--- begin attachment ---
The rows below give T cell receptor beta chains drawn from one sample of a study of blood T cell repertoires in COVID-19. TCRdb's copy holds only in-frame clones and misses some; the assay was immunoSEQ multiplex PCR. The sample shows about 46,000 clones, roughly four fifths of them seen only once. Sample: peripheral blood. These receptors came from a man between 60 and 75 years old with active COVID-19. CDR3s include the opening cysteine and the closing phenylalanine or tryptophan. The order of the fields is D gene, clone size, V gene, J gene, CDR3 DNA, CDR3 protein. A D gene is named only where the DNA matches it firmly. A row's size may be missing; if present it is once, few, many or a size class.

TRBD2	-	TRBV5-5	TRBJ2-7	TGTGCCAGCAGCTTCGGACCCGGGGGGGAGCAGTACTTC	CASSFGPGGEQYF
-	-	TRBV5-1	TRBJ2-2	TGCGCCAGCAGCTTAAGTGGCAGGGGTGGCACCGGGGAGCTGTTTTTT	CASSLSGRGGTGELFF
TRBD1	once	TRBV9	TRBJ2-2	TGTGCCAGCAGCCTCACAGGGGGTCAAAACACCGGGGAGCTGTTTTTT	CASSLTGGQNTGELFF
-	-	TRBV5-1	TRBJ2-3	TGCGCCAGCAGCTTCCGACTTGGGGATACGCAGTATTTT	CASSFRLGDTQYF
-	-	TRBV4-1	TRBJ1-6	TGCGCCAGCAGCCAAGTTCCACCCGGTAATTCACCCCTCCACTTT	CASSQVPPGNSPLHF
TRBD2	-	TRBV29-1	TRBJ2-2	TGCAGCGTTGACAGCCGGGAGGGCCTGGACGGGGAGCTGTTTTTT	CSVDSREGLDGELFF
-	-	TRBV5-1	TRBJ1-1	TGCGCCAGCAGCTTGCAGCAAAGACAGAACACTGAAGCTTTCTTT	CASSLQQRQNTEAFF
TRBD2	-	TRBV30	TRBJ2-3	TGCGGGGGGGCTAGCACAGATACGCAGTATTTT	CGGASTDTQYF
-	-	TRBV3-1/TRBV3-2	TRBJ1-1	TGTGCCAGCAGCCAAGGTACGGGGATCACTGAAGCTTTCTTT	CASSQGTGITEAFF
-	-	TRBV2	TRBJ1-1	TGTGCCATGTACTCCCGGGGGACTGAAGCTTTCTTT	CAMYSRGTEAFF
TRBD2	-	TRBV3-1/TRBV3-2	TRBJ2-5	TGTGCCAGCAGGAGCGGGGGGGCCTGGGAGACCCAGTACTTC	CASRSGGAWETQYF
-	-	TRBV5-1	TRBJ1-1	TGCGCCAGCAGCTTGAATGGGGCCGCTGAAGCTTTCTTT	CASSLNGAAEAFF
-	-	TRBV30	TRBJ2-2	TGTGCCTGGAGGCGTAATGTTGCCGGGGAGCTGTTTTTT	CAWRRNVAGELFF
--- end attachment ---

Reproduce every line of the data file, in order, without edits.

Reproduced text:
The rows below give T cell receptor beta chains drawn from one sample of a study of blood T cell repertoires in COVID-19. TCRdb's copy holds only in-frame clones and misses some; the assay was immunoSEQ multiplex PCR. The sample shows about 46,000 clones, roughly four fifths of them seen only once. Sample: peripheral blood. These receptors came from a man between 60 and 75 years old with active COVID-19. CDR3s include the opening cysteine and the closing phenylalanine or tryptophan. The order of the fields is D gene, clone size, V gene, J gene, CDR3 DNA, CDR3 protein. A D gene is named only where the DNA matches it firmly. A row's size may be missing; if present it is once, few, many or a size class.

TRBD2	-	TRBV5-5	TRBJ2-7	TGTGCCAGCAGCTTCGGACCCGGGGGGGAGCAGTACTTC	CASSFGPGGEQYF
-	-	TRBV5-1	TRBJ2-2	TGCGCCAGCAGCTTAAGTGGCAGGGGTGGCACCGGGGAGCTGTTTTTT	CASSLSGRGGTGELFF
TRBD1	once	TRBV9	TRBJ2-2	TGTGCCAGCAGCCTCACAGGGGGTCAAAACACCGGGGAGCTGTTTTTT	CASSLTGGQNTGELFF
-	-	TRBV5-1	TRBJ2-3	TGCGCCAGCAGCTTCCGACTTGGGGATACGCAGTATTTT	CASSFRLGDTQYF
-	-	TRBV4-1	TRBJ1-6	TGCGCCAGCAGCCAAGTTCCACCCGGTAATTCACCCCTCCACTTT	CASSQVPPGNSPLHF
TRBD2	-	TRBV29-1	TRBJ2-2	TGCAGCGTTGACAGCCGGGAGGGCCTGGACGGGGAGCTGTTTTTT	CSVDSREGLDGELFF
-	-	TRBV5-1	TRBJ1-1	TGCGCCAGCAGCTTGCAGCAAAGACAGAACACTGAAGCTTTCTTT	CASSLQQRQNTEAFF
TRBD2	-	TRBV30	TRBJ2-3	TGCGGGGGGGCTAGCACAGATACGCAGTATTTT	CGGASTDTQYF
-	-	TRBV3-1/TRBV3-2	TRBJ1-1	TGTGCCAGCAGCCAAGGTACGGGGATCACTGAAGCTTTCTTT	CASSQGTGITEAFF
-	-	TRBV2	TRBJ1-1	TGTGCCATGTACTCCCGGGGGACTGAAGCTTTCTTT	CAMYSRGTEAFF
TRBD2	-	TRBV3-1/TRBV3-2	TRBJ2-5	TGTGCCAGCAGGAGCGGGGGGGCCTGGGAGACCCAGTACTTC	CASRSGGAWETQYF
-	-	TRBV5-1	TRBJ1-1	TGCGCCAGCAGCTTGAATGGGGCCGCTGAAGCTTTCTTT	CASSLNGAAEAFF
-	-	TRBV30	TRBJ2-2	TGTGCCTGGAGGCGTAATGTTGCCGGGGAGCTGTTTTTT	CAWRRNVAGELFF